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The Problem

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Fashion and circularity

  • 100 billion garments are produced every year, of which only 1% are recycled.

  • The fashion industry is responsible for 10% of GHG emissions, making it the third largest industry emitter in the world.

  • Fashion is the second largest user of water worldwide and is responsible for 20% of the wastewater in the world, and due to farming methods, 25% of the world’s pesticides are used.

  • Due to the fossil fuels used in the making of synthetic textiles (polyester, Nylon etc., make up 60% of textiles used in the fashion industry), the fashion industry is responsible for 35% of the world’s microplastics.

Mike Price

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The two streams of recycling are second-hand and recycled garments back to fibre.

Seconds hand market is growing, and today is worth around $71 billion, and by 2032 will be worth around $282 billion. If this trend continues, the second-hand fast fashion market could grow to double the size of the fast fashion market of today.

Second-hand fashion share in the market today is between 12% -15%.

Mike Price

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The recycling to fibre segment is still in the early stages of growth and has many challenges, as garments are not designed to be recycled.

New technologies are coming to the fore that could help with the recycling of Synthetic textiles back to yarn in a sustainable fashion. Still, the recycling of blended textiles is challenging.
A big challenge in recycling is that the recyclers have no data on the composition of the garments that they need to recycle. This leads to a labour-intensive and costly process.

The European Green Deal and the introduction of the Digital Product Passport (DPP) in 2024 onwards. This will force garment manufacturers to provide data such as country of origin ad the materials used within the garments. Together with RFID/NFC/QRcode technologies will speed up and improve garment recycling.

In essence, moving away from the linear fashion industry today to utilising a recycle, reuse, revamp, refuse, upcycle etc, is what is needed for the fashion industry to become circular. In this process, the minimization of waste and the reduction in the use of new raw materials and energy are key to its success.

Mike Price

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What can CID professionals do to improve and build towards creating a circular economy?  CID makes up a large percentage of the professionals contributing to the economy. Following are some insights from Deloitte.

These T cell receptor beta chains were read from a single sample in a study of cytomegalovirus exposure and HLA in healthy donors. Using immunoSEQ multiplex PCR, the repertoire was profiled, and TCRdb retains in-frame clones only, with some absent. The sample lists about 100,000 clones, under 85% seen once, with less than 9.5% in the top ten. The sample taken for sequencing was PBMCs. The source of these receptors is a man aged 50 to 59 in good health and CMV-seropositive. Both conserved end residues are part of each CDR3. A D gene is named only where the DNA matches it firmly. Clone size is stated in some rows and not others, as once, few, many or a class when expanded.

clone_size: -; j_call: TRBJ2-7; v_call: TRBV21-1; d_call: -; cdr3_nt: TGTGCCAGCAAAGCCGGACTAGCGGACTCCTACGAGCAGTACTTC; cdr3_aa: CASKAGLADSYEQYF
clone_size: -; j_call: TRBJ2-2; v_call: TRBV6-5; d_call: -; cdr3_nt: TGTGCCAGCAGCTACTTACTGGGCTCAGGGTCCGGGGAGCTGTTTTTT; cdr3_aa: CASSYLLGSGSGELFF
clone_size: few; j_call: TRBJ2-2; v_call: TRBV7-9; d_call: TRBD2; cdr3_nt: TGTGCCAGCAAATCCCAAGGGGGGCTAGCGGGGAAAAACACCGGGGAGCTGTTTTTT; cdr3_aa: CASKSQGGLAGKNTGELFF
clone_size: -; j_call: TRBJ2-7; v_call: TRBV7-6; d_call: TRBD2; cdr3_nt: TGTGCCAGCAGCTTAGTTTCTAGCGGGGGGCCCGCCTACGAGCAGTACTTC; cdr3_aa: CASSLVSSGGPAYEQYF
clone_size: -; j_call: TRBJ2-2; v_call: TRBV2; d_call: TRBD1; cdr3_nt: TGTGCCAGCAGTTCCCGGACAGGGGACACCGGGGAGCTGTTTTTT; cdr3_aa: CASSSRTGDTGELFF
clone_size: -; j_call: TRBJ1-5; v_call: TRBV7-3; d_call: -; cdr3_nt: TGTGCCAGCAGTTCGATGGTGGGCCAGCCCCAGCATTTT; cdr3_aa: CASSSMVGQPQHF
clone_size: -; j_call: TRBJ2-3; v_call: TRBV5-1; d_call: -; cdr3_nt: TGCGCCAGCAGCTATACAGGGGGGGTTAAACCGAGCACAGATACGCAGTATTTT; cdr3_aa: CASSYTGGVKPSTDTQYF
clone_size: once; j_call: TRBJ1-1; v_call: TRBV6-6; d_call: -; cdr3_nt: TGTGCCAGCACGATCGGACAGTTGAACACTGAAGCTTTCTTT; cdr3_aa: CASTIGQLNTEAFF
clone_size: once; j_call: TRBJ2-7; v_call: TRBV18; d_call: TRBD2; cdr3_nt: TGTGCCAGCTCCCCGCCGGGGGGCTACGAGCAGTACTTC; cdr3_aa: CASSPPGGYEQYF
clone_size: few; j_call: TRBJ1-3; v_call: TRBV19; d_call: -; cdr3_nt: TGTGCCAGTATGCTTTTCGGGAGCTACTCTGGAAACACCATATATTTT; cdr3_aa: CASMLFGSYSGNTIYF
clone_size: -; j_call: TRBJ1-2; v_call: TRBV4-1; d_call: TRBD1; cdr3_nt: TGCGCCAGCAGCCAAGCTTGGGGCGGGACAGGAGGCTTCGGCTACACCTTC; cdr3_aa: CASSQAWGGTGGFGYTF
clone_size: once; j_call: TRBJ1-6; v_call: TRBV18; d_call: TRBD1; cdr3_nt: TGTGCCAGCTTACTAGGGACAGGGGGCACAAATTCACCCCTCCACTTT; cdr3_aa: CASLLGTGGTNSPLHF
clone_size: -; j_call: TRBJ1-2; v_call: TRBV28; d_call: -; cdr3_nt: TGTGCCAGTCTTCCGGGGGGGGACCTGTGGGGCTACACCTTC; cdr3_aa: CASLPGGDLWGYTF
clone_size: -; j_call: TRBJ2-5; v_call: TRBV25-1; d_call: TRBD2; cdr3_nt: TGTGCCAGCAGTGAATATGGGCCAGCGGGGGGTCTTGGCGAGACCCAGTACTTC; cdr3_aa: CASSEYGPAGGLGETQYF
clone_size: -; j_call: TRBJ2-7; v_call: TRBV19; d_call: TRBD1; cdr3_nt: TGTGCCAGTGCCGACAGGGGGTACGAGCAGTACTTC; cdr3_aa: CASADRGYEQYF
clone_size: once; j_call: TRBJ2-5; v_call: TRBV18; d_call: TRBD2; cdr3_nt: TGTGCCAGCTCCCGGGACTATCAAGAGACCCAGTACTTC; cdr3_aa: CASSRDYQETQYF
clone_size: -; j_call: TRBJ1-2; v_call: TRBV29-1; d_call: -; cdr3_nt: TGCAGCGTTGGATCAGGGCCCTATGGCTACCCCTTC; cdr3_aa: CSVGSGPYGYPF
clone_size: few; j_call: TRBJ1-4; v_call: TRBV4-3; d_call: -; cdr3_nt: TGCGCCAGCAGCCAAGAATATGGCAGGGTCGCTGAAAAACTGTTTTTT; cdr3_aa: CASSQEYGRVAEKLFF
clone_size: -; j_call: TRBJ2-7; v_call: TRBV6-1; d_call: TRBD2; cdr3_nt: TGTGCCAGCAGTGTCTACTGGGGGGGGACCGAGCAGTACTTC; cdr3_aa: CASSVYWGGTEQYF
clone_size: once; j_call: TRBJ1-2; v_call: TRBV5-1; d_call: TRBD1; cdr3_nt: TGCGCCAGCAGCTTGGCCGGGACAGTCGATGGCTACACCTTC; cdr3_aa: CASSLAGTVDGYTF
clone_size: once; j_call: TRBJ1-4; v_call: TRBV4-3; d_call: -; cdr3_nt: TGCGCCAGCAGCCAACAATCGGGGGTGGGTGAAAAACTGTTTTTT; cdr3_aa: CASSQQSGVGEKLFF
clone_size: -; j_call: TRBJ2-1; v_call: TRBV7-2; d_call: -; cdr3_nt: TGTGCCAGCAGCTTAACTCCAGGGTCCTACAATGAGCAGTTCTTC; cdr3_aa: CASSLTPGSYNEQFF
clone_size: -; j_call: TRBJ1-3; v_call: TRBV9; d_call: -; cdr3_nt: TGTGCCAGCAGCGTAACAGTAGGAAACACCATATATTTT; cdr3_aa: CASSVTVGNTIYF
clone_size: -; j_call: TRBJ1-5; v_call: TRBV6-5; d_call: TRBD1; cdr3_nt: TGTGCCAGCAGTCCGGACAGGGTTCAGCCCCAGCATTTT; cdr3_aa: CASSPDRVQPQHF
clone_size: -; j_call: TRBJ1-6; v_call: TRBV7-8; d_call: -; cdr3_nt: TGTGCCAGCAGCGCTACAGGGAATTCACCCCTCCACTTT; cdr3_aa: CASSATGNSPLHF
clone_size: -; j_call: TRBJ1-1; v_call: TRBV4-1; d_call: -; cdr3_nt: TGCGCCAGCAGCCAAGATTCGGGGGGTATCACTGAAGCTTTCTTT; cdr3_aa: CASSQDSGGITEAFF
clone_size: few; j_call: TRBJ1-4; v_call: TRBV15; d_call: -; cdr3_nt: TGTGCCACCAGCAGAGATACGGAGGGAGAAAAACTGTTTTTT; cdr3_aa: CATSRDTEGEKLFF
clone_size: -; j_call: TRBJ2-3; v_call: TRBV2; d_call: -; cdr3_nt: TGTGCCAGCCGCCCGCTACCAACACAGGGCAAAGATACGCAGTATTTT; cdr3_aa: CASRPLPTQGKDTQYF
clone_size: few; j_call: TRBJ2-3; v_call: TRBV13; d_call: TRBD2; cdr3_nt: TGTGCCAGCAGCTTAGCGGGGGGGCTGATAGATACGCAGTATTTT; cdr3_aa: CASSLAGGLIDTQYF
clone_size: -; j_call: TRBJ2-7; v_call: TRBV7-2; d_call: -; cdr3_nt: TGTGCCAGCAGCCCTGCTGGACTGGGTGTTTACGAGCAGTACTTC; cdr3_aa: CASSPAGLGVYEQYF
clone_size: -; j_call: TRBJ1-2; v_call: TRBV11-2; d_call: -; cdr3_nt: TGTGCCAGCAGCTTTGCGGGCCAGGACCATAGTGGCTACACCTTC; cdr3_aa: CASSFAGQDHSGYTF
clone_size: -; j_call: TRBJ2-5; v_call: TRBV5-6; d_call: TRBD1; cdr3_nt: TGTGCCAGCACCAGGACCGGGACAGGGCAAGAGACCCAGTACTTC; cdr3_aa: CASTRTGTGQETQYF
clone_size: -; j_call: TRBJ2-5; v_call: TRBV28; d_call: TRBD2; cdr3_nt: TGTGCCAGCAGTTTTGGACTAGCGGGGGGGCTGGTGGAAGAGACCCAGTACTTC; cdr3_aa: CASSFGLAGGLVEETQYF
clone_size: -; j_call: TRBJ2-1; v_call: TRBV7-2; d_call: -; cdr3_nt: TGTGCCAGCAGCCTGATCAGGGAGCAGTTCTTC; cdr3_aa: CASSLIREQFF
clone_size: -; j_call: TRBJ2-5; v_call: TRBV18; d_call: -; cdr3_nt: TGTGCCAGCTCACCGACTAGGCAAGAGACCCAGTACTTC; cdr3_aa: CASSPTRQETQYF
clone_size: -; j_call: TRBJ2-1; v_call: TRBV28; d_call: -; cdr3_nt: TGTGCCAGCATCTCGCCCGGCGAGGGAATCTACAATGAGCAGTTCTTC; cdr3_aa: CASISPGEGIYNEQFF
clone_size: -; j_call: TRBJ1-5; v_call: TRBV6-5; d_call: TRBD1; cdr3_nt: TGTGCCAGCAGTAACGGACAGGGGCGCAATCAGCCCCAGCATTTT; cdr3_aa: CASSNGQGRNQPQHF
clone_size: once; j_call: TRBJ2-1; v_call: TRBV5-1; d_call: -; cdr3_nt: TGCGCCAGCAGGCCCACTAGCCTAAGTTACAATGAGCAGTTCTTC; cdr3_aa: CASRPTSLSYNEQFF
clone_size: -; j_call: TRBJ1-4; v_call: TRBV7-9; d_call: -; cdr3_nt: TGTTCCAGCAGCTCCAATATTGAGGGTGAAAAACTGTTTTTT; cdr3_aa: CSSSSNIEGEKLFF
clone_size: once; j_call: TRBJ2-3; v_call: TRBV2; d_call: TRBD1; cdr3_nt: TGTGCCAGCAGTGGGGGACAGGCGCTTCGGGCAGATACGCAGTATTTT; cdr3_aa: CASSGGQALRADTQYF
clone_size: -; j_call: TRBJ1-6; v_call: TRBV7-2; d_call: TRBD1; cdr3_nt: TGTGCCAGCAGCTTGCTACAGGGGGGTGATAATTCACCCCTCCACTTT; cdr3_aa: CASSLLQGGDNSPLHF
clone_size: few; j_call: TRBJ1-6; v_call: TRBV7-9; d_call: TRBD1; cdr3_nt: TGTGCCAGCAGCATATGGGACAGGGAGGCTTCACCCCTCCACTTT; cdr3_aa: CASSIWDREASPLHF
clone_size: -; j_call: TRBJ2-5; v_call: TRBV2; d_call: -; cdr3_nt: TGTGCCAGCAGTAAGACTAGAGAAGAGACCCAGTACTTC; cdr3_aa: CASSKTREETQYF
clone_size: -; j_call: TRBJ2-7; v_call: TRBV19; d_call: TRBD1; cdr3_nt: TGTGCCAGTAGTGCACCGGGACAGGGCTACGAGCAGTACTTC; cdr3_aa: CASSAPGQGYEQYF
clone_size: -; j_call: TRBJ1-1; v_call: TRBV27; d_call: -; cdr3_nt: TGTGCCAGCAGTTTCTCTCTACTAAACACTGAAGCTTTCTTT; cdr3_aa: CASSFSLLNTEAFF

• The creative economy represents around 7% of total employment.

  • The creative economy is likely to be a key driver of economic growth over the long term.

  • The creative economy employs nearly 20 million people across the nine economies studied.

  • The creative economy is the part of the economy that tells our stories and the creative works we leave behind as a society are likely to define how future generations understand us.

  • Most people would welcome a world in which a larger share of the workforce is engaged with creative work.

  • To learn more about how the creative professional contributes to the economy read this article published by Deloitte : Deloitte UK Future Creative Economy Report

CID professionals will play multifaceted roles ranging from conscious creatives to clever system developers to process whizzes, all contributing to the complex inter connected disciplines adding to the notion of circular. 

From the actual fashion designer and how they design from the ground up, to the product & service designer and what considerations goes into developing products that stands the test of time, to the music producer and how pop cult affects common perception, to the innovators building the actual tools and machines that will enable a circular economy. 

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When presented with the figure above, CID is not immediately visible, yet plays crucial roles in all of the key areas presented. Not only is CID found in each key area, the nature of what CID is - which is to say, all that we experience in our environments not created solely by nature, is the product of CID, means that we can make the future we want to a large degree and are, have been, and will always be creating the tools and skills to do so.  

the digital backbone for the circular economy must be designed to support rethinking in al

The three areas conceptually align with CID. Value creation and Creativity, Value capturing and Innovation, and Value delivery and Design are easy paralels to spot, but on each point CID can enable the goals too. Creativity can give us the vision and solutions for Value creation, Innovation can deliver tools that enable Value creation and Design steers the way to produce better and add to Value creation. This is true for each of the other 5 points too.

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Nothing in nature lasts forever and eventually everything runs out. If humans can create the idealistic circular economy, we would accomplish more than the Gods. 

This is a bold claim, we know. But think about it. Everything deteriorates, from the stars, to the living, even at atomic level. The dream in this Dream Team Roundtable is big. It's a dream team for sure, but is circular design best left for dreamers?

Join us in December and find out. 

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The Team

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The Dream Team Roundtable

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